New MR imaging biomarker predicts breast cancer risk

  • Arasu VA & al.
  • J Clin Oncol
  • 9 Jan 2019

  • curated by Miriam Davis, PhD
  • Univadis Clinical Summaries
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Takeaway

  • An elevation in breast parenchymal enhancement (BPE) on MRI predicts future invasive breast cancer risk.
  • Elevated BPE indicates uptake of gadolinium-based intravenous contrast and may reflect increased tissue microvascularity and/or permeability regulated by endogenous hormones.
  • The association between BPE and breast cancer is independent of breast density, an established biomarker of breast cancer risk.

Why this matters

  • This study adds to the evidence that elevated BPE should be considered for risk prediction in women undergoing breast MRI.

Study design

  • Prospective cohort of 4247 women without breast cancer in the Breast Cancer Surveillance Consortium.
  • BPE was qualitatively assessed by radiologists according to criteria of the American College of Radiology.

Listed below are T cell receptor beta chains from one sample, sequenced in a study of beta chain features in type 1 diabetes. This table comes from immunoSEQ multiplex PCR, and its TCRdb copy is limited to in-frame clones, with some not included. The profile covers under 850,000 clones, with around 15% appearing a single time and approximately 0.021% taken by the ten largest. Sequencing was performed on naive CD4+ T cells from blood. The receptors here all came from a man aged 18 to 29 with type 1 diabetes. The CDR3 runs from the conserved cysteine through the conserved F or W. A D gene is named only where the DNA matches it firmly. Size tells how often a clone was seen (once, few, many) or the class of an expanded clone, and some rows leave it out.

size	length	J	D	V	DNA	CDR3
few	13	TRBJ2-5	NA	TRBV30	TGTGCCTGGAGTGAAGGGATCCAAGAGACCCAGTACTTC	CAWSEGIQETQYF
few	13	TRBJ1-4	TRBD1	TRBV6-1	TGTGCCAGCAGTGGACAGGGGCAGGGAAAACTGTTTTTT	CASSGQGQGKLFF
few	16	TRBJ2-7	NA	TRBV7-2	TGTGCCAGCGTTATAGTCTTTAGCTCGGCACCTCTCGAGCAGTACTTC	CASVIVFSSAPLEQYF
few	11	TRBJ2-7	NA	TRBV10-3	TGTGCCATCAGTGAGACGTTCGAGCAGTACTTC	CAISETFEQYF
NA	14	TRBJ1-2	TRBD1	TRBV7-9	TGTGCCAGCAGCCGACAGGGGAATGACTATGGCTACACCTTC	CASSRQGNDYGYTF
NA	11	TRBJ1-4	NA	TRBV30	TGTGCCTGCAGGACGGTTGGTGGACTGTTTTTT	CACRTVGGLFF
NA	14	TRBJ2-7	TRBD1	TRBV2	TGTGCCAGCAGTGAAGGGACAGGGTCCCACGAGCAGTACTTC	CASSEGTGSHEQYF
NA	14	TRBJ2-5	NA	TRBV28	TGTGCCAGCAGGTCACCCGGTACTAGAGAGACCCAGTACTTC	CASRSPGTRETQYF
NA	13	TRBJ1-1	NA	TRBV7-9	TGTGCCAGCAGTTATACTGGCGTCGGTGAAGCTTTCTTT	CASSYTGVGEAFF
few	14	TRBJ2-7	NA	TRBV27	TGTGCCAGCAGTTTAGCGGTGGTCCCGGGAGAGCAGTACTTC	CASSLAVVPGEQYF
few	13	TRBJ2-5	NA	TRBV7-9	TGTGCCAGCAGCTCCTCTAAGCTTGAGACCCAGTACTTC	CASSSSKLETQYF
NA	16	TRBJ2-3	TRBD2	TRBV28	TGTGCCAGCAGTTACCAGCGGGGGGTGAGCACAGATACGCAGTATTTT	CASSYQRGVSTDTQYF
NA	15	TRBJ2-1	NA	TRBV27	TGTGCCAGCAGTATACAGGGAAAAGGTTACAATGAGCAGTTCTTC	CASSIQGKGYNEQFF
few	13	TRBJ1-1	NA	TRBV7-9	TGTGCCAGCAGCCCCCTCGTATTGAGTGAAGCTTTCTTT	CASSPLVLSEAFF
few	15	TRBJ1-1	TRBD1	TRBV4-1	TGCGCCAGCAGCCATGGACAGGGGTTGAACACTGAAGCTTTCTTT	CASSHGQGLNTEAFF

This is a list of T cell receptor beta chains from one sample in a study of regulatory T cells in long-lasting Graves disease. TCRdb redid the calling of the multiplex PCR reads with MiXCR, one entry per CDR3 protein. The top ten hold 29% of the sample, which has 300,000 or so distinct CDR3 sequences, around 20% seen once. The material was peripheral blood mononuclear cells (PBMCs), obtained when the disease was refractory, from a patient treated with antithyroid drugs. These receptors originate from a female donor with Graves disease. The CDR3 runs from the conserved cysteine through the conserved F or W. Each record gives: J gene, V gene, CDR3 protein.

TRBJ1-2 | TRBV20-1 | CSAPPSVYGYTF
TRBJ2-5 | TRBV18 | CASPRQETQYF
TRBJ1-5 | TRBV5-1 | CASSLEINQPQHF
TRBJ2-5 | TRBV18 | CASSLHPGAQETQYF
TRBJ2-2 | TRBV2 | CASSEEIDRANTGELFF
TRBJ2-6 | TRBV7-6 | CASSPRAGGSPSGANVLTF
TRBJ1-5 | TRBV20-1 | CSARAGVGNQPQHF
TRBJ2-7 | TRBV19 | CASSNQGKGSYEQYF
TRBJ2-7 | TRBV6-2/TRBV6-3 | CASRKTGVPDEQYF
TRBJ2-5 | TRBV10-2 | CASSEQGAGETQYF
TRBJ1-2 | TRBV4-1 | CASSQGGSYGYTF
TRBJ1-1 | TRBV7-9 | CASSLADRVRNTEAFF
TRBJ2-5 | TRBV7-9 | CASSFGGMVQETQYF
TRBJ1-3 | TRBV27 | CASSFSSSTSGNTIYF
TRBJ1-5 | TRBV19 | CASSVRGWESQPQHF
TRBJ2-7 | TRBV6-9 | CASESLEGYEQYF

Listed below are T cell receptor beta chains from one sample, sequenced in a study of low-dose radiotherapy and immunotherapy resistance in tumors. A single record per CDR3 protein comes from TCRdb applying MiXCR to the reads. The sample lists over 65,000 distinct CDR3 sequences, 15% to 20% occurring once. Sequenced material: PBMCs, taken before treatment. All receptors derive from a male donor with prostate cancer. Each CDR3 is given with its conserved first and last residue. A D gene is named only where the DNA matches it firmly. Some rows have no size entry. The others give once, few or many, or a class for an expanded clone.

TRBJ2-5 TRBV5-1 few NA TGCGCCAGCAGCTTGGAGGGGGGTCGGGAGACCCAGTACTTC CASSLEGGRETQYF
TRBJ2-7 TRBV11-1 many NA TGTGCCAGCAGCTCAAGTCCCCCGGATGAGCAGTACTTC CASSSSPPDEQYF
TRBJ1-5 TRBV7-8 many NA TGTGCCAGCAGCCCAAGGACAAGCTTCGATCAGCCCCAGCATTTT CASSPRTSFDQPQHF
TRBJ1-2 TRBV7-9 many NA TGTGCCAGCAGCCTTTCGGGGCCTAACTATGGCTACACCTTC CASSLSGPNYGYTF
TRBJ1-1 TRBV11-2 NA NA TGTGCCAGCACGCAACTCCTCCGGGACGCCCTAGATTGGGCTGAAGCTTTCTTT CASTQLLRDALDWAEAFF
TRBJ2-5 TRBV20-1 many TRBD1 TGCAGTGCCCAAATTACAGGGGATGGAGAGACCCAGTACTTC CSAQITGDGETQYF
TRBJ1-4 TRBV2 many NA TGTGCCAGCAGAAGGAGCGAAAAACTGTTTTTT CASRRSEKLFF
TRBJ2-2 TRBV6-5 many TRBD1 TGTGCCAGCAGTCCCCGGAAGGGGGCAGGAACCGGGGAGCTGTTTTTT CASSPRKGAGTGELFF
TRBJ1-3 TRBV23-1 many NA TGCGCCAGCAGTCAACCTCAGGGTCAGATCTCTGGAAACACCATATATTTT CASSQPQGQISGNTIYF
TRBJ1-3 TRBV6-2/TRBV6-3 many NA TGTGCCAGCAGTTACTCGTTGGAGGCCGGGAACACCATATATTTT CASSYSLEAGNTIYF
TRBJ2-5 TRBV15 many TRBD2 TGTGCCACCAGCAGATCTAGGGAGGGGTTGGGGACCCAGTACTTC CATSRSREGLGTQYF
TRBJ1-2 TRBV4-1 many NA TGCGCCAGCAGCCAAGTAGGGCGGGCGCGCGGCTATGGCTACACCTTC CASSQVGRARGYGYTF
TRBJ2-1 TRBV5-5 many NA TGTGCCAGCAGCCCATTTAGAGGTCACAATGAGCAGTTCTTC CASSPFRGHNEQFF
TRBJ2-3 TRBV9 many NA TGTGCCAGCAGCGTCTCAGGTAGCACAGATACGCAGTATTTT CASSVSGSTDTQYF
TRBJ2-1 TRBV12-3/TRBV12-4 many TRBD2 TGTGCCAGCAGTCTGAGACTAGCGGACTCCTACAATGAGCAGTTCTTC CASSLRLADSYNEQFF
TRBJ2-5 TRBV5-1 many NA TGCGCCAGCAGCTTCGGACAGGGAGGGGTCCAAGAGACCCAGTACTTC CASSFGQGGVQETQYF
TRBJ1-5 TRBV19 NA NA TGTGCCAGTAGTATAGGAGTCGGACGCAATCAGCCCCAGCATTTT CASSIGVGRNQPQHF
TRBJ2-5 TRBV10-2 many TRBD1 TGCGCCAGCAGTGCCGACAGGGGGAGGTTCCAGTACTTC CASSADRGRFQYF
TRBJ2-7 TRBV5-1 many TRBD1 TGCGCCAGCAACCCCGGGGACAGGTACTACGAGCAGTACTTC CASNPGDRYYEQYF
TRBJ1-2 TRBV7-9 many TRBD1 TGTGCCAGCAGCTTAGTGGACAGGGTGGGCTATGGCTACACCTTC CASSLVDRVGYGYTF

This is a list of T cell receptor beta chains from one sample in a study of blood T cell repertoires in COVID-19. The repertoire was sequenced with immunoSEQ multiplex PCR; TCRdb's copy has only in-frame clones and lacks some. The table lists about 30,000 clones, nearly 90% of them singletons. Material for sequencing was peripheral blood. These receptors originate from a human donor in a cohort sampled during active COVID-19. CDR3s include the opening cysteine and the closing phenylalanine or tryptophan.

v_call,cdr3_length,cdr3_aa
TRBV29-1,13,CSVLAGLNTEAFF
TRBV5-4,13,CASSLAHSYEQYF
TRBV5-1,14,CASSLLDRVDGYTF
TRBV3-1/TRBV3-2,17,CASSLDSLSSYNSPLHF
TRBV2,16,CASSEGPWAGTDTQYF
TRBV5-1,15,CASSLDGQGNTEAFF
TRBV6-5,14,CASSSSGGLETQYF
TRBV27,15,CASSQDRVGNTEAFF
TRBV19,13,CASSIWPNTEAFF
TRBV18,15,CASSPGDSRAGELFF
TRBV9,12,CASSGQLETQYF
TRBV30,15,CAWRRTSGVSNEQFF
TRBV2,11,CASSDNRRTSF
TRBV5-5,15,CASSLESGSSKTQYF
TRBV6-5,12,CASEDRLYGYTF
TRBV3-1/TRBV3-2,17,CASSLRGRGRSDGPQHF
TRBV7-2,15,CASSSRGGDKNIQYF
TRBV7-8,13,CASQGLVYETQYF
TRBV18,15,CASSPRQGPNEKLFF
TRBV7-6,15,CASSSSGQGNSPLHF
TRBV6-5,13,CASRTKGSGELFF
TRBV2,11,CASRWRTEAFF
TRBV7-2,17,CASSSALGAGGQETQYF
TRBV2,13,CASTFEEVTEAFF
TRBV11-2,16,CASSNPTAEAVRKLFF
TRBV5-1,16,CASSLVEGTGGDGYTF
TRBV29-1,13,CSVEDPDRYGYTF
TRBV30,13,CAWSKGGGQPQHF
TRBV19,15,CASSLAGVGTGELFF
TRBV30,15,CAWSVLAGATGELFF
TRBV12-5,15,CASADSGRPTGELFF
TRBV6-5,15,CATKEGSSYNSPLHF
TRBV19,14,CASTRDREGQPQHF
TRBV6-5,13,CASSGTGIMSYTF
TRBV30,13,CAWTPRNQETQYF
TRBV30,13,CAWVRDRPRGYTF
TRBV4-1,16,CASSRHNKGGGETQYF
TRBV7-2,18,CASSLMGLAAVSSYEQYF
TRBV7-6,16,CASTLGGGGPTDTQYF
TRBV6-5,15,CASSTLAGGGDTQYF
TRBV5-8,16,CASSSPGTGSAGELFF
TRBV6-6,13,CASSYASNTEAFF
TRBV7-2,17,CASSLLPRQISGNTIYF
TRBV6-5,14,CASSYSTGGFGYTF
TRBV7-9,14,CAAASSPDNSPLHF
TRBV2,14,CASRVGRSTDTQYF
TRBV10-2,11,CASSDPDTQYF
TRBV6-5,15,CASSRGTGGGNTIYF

• BPE was categorized as minimal, mild, moderate, or marked.
  • Funding: NIH; PCORI; AHRQ.

Key results

  • 176 women developed breast cancer over a median follow-up of 2.8 years.
  • Having mild, moderate, or marked BPE (vs minimal BPE) was associated with nearly thrice the risk of invasive breast cancer (HR, 2.73; 95% CI, 1.66-4.49), but not ductal carcinoma in situ.
  • Increasing levels of BPE were associated with higher cancer risk, indicating dose-response.
  • Low breast density but mild, moderate, or marked BPE was associated with increased breast cancer risk (HR, 2.30; 95% CI, 1.19-4.46).

Limitations

  • Reliance on qualitative assessment.
  • Observational design.

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